on which popular interest was concentrated, and the present was an English, not an Irish question. The Bill, then, would not conciliate the disaffected, but it would offend and irritate the most thrifty and loyal portion of the nation ; it would produce two classes of absentees, the Protestant clergy and gentry; still further, it would cripple and dishearten the Protestant Church in Ireland, driving those outside the large towns into Catholicism, and, however deep now the affection of Englishmen for their Church, perhaps preparing the way for the overthrow even of that; and this legislative interference with corporate property might prove perilous to the rights of private property, which rested, like corporate property, upon law, and the law as to which was equally susceptible of change. He concluded by keenly criticizing the origin and objects of the Bill, and by advising the House, without being moved by the decision come to by the House of Commons, to judge the Bill on its own merits and to reject it as an attack on property, on the supremacy of the Crown, and on the. interests of Protestantism and of peace in Ireland.
Earl Granville, in a lively reply to the objections to the Bill, drew attention again to his arguments, which remained unanswered, respecting the disestablishment of the Church in the colonies. He would not follow the Lord Chancellor's minute criticisms on the details of the Bill, but he believed them capable of full defence. He then adverted to the observations of the Bishop of Oxford, who, however, he said, had spoken with so much gaiety of the probable consequences from the Bill that it was impossible to think he believed the fortunes of the Church of England in jeopardy ; to expressions, which he deplored, of the Primate of Ireland on the division of races in that country ; to attacks, in particular by Lord Salisbury, on his quotation of the opinions of foreigners, and to the arguments of Lord Derby and other Peers on the obligation of the Coronation Oath.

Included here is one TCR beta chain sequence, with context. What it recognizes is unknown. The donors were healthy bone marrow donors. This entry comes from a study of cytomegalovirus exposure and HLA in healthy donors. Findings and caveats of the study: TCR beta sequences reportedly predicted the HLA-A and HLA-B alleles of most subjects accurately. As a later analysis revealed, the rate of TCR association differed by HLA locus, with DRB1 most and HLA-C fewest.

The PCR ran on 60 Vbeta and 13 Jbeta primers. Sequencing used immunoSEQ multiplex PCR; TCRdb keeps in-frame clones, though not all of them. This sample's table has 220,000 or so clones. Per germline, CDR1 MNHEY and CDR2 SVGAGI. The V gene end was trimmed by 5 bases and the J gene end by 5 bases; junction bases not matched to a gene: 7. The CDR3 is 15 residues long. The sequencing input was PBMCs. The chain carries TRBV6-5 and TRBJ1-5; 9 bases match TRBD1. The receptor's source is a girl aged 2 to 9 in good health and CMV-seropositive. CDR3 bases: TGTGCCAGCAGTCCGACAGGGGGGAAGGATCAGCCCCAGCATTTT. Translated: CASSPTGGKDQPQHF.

After three nights of highly animated and interesting discussion the House proceeded to a division, which gave the following result:For the Second Reading
97 Against it
192 Majority against the Bill
95 Thus negativing by nearly two to one the decision which the House of Commons had pronounced by successive majorities of no inconsiderable amount.
The result, however, was not unexpected, and it created little surprise and no commotion in the public mind. . It was never supposed that the Upper House of Parliament—the natural guardian of established institutions and prescriptive rights--would, at the very first assault, surrender the defence of an establishment, which, whatever might be its demerits or defects, rested its proprietary claims on the basis of ancient and recognized possession. Nor, on the other hand, was it felt by the promoters of the Suspensory Bill that the actual issue involved in it, although not immaterial as affecting the amount of prospective compensations, was of such vital importance as to be made a ground of serious conflict between the two Houses. Acquiescing in the decision for the present, the Opposition party regarded their defeat at this stage of the contest rather in the light of a foregone conclusion, and consoled themselves with the belief that the verdict of the present House of Commons would receive so ample and decisive a confirmation from that which was just about to be elected, as would make the concurrence of the House of Lords, though for the present deferred, an inevitable concession to the clearly declared opinion of the country.